With The Jack-Knife Man (1920), the Vidor oeuvre proper commences. The recruiting poster poseur of Bud’s Recruit is out. The Backyard Expressionist is IN. For the next four decades, before his creativity finally jack-knifed on the highway to Monism, Vidor managed to keep his camera trained on the crossroads between Mid-Victorian Melodrama and Modernist Mindfuck. It’s a rich symbiosis of incident and interiority; surface and surfeit subjectivity. You’re never lost in a Vidor film–but you never know quite where you stand, either. If you’re looking for the missing link between D.W. Griffith and David Lynch–you’ve come to the right place!
Like all of the director’s films, The Jack-Knife Man places the ideal and the quotidian worlds side by side, and then steps back to see (and show) how things’ll play out this time. Nothing is predetermined in these movies. And there’s never anything so simple as a mere clash between the subjective and objective realms. Vidor understands that these terms have no meaning without each other. We get “dreamers”. We get “reality”. What we don’t get is a Capraesque war to the knife between the two. Don’t get me wrong–I love Frank Capra. In the ol’ university days, I wrote reams of papers about his place within the “American Jeremiad” tradition discussed by Perry Miller, Sacvan Bercovitch and others. It’s just that, these days, I’m more interested in exploring the messy ways people have of transplanting their hopes directly out of (and then back into) the plots that they’re born into. Capra gives us too much metaphysical hierarchy–too little insight. His prophets simply wander into town from Mandrake Falls and outlast the cynics (all audience surrogates). Their ideas are never tested–only their ability to preach is. It’s interesting stuff, and I’m always gonna love it–but I think it rests upon shaky (or, rather, far too secure!) foundations. The imagination, or the human spirit, or the visionary impulse, or whatever you wanna call it, just isn’t that autonomous. I’m not saying that the mind isn’t its own place–it most definitely IS! But there ARE ways to get to it (like those secret passages in Clue) from the material and social world. And no one can get you from the Kitchen to the Study (and back and forth and back again) like King Vidor.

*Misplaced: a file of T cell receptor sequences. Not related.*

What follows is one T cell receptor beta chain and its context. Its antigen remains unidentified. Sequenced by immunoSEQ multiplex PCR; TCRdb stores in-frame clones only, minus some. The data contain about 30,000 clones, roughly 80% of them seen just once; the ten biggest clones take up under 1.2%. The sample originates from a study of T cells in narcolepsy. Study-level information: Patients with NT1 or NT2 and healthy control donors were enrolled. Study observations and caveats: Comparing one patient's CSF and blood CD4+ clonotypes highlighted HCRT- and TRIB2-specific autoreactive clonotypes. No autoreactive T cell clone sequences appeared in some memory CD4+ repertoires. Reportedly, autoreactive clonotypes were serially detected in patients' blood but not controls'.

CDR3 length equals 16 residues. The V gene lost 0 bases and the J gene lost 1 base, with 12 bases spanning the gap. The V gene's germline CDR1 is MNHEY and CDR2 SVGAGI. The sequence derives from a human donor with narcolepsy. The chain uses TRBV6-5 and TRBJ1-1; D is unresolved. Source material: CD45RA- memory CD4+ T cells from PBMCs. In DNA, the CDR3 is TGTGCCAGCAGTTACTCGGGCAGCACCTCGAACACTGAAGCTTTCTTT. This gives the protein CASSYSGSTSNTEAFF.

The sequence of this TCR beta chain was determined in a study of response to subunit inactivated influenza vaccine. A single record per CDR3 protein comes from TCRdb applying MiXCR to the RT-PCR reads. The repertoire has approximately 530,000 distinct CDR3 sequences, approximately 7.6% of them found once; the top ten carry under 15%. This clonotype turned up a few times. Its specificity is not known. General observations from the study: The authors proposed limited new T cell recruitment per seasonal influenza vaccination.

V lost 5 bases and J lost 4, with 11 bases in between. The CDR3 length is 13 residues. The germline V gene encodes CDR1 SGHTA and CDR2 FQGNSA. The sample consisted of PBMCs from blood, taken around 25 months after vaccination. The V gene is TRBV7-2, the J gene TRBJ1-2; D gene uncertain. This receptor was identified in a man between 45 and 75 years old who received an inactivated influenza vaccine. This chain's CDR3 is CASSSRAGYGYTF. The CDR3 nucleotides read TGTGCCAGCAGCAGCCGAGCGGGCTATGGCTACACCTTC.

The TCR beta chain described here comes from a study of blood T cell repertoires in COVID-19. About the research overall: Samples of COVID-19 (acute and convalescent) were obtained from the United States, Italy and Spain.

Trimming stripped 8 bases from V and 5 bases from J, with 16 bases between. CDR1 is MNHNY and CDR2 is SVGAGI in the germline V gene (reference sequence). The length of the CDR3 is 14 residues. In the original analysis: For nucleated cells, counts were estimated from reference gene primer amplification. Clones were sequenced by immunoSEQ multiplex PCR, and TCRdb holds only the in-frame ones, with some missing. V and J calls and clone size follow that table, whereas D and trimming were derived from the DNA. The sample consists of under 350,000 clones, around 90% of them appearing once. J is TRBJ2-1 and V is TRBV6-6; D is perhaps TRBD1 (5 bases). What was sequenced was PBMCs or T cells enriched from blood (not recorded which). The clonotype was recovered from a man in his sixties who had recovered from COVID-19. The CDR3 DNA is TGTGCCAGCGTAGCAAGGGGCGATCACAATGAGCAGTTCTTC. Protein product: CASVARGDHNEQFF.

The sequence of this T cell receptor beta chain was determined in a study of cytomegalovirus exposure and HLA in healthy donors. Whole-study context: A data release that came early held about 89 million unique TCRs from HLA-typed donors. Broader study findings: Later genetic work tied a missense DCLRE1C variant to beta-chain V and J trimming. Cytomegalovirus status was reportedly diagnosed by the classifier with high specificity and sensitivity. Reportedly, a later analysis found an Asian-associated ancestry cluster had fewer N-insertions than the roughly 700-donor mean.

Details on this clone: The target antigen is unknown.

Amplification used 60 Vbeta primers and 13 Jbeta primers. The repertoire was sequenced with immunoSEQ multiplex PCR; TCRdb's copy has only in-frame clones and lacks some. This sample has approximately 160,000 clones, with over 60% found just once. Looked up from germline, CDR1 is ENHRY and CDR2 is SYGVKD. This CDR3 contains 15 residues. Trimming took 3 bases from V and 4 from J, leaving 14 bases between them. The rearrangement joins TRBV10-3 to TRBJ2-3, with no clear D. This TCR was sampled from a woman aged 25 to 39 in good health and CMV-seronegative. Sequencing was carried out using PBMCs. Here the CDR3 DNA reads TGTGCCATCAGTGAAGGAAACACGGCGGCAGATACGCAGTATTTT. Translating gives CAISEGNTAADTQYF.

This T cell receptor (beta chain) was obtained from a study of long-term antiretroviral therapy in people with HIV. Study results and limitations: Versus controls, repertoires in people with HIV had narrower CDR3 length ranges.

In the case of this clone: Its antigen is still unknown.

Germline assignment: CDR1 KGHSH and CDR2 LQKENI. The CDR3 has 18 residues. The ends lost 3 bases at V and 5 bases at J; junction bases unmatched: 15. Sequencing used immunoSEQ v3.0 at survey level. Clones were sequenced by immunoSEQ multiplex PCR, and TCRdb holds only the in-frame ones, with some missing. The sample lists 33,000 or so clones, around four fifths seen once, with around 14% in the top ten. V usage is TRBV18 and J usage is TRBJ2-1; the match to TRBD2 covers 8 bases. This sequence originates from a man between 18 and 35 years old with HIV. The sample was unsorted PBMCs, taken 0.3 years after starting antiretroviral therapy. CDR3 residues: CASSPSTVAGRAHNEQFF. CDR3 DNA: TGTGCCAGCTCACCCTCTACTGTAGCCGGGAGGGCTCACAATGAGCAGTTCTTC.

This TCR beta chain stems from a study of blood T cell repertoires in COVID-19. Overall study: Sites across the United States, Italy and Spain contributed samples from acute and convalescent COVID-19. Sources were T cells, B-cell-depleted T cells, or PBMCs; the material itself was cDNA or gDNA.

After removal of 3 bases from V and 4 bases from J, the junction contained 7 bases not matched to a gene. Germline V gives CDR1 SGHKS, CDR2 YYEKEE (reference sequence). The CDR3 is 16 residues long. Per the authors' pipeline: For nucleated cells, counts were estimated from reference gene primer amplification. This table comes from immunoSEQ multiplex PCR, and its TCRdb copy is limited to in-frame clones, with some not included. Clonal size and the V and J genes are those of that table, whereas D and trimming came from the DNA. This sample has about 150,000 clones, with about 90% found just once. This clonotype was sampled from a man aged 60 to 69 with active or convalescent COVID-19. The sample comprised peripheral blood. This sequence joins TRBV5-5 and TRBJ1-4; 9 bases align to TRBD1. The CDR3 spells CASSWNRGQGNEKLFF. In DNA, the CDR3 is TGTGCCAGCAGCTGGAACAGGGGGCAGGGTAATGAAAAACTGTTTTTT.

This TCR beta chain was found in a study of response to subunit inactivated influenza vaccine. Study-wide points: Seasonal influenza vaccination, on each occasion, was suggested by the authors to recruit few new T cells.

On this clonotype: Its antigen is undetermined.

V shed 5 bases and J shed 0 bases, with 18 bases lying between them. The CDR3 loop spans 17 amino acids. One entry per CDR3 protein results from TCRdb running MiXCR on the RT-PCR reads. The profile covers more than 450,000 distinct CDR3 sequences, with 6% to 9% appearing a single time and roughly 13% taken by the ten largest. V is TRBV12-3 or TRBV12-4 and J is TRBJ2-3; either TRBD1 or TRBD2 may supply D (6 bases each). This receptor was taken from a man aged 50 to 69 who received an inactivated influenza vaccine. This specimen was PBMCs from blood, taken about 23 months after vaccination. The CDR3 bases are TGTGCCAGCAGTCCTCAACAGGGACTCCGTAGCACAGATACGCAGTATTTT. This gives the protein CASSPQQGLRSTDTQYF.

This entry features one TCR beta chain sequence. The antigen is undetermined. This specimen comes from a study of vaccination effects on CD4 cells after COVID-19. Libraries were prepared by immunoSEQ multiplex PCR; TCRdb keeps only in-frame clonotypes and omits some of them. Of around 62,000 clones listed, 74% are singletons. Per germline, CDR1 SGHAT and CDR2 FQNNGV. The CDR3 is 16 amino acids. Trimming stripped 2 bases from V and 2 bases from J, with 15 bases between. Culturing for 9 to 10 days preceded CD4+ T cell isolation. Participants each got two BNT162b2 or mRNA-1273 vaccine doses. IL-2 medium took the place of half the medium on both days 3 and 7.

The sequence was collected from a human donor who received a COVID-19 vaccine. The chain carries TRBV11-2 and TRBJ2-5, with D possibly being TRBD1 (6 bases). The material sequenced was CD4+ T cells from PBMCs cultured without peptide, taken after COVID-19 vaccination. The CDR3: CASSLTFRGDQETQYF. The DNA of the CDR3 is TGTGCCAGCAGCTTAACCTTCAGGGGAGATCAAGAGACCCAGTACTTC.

Case in point, our “jack-knife man” himself, Peter Lane (beautifully played by old pro F.A. Turner):
When we first meet him, he’s not a jack-knife man at all! He’s an old codger who lives in a “shanty-boat”, keeps to himself, makes lots of coffee (man do I ever love filmed scenes of people making coffee! Kings Row is the best for that) and busies himself by fidgeting with clocks …. “a tin clock is just like a baby,” he tells a rebuffed boat-buyer, “she don’t do a thing you’d expect all day long!”
In Capra, this would be presented as wisdom. A simple insulating mechanism that would help to keep the protagonist “pure”–like Longfellow Deeds’ tuba or Long John Willoughby’s “doohickey”. In Vidor, it is purely and simply naivety–the kind that has to be dispensed with. It’s not the world that needs Peter (like NYC needs Deeds)–it’s the other way around. This guy, basically, needs a life. It’s not that he must abandon his inner being for the inauthentic hustle of the metropolis (that’s a false, Capraesque distinction)–it’s that he needs to put his imagination into Port Real for badly needed repairs.
And that’s precisely what happens. Peter Lane–shanty-boat recluse–is laid low, not by the Holy Spirit, but by the irruption of a badly broken family into his home. In good epiphanic fashion, the big change is highlighted by a burst of light:
Said light is generated by a particularly vicious storm–which drives Lize Merdin and her young charge “Buddy” into Peter’s cubbyhole universe. The woman is near death–and the boy is starved (but quite affable). The old man does what he can to comfort them, settling Lize on a cot and heading out into the rain to trade his beloved clock for some crucial victuals!